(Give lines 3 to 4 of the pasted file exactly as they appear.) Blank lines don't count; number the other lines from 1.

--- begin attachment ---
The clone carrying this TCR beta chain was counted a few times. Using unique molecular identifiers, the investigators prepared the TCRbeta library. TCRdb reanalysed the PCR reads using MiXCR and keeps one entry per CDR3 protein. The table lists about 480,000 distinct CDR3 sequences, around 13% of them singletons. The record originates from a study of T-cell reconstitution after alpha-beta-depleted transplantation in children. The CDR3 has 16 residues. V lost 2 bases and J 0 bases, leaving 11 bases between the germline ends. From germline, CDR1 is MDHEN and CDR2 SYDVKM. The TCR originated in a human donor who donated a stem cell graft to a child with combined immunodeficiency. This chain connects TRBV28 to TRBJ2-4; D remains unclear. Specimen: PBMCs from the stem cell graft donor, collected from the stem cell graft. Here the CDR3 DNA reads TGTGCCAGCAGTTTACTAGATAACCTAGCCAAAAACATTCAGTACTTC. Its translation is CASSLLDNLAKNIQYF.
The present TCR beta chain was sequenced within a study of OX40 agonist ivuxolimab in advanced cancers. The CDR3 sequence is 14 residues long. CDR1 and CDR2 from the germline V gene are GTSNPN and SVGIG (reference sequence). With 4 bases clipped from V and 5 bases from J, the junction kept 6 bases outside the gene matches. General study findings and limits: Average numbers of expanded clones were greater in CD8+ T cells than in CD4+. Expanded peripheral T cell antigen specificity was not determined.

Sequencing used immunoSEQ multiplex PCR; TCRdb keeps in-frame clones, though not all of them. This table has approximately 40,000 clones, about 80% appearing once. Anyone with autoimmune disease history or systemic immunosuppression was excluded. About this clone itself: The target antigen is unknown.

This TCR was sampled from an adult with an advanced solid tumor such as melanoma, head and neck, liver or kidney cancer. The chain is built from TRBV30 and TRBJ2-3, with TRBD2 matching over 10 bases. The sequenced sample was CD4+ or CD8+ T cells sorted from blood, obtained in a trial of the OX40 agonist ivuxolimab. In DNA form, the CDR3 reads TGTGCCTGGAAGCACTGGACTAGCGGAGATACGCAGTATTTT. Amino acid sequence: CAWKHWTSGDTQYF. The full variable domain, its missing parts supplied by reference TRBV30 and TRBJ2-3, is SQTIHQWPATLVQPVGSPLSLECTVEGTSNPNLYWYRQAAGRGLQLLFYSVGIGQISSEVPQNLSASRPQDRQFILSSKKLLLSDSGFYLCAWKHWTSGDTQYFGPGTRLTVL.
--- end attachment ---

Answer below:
Sequencing used immunoSEQ multiplex PCR; TCRdb keeps in-frame clones, though not all of them. This table has approximately 40,000 clones, about 80% appearing once. Anyone with autoimmune disease history or systemic immunosuppression was excluded. About this clone itself: The target antigen is unknown.

This TCR was sampled from an adult with an advanced solid tumor such as melanoma, head and neck, liver or kidney cancer. The chain is built from TRBV30 and TRBJ2-3, with TRBD2 matching over 10 bases. The sequenced sample was CD4+ or CD8+ T cells sorted from blood, obtained in a trial of the OX40 agonist ivuxolimab. In DNA form, the CDR3 reads TGTGCCTGGAAGCACTGGACTAGCGGAGATACGCAGTATTTT. Amino acid sequence: CAWKHWTSGDTQYF. The full variable domain, its missing parts supplied by reference TRBV30 and TRBJ2-3, is SQTIHQWPATLVQPVGSPLSLECTVEGTSNPNLYWYRQAAGRGLQLLFYSVGIGQISSEVPQNLSASRPQDRQFILSSKKLLLSDSGFYLCAWKHWTSGDTQYFGPGTRLTVL.